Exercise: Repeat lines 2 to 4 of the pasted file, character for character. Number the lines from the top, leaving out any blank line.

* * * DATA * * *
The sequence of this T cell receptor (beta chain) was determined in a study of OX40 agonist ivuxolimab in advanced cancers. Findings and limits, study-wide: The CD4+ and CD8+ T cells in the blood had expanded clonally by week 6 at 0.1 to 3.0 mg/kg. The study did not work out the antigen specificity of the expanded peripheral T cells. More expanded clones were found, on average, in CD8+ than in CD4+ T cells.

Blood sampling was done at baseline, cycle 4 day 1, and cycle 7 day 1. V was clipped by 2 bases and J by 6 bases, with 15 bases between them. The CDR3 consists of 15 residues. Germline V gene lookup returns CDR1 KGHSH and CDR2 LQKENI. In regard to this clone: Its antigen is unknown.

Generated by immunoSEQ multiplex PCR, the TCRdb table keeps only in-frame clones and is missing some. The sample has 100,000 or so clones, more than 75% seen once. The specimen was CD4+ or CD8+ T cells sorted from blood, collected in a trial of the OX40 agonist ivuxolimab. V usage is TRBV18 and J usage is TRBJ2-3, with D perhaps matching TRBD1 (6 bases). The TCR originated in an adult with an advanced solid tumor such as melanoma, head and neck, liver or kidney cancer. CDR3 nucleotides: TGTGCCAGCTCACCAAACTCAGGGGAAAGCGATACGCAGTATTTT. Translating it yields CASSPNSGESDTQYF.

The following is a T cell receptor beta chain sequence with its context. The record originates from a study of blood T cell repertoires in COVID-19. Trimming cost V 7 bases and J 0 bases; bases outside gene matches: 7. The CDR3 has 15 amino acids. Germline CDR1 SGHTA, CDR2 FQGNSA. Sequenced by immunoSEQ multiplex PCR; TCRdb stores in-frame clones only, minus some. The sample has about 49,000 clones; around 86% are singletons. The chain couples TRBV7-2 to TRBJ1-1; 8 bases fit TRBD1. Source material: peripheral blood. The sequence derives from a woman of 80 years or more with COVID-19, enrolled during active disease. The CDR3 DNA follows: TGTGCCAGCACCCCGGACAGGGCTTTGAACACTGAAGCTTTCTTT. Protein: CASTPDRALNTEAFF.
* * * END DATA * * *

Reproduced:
Blood sampling was done at baseline, cycle 4 day 1, and cycle 7 day 1. V was clipped by 2 bases and J by 6 bases, with 15 bases between them. The CDR3 consists of 15 residues. Germline V gene lookup returns CDR1 KGHSH and CDR2 LQKENI. In regard to this clone: Its antigen is unknown.

Generated by immunoSEQ multiplex PCR, the TCRdb table keeps only in-frame clones and is missing some. The sample has 100,000 or so clones, more than 75% seen once. The specimen was CD4+ or CD8+ T cells sorted from blood, collected in a trial of the OX40 agonist ivuxolimab. V usage is TRBV18 and J usage is TRBJ2-3, with D perhaps matching TRBD1 (6 bases). The TCR originated in an adult with an advanced solid tumor such as melanoma, head and neck, liver or kidney cancer. CDR3 nucleotides: TGTGCCAGCTCACCAAACTCAGGGGAAAGCGATACGCAGTATTTT. Translating it yields CASSPNSGESDTQYF.

The following is a T cell receptor beta chain sequence with its context. The record originates from a study of blood T cell repertoires in COVID-19. Trimming cost V 7 bases and J 0 bases; bases outside gene matches: 7. The CDR3 has 15 amino acids. Germline CDR1 SGHTA, CDR2 FQGNSA. Sequenced by immunoSEQ multiplex PCR; TCRdb stores in-frame clones only, minus some. The sample has about 49,000 clones; around 86% are singletons. The chain couples TRBV7-2 to TRBJ1-1; 8 bases fit TRBD1. Source material: peripheral blood. The sequence derives from a woman of 80 years or more with COVID-19, enrolled during active disease. The CDR3 DNA follows: TGTGCCAGCACCCCGGACAGGGCTTTGAACACTGAAGCTTTCTTT. Protein: CASTPDRALNTEAFF.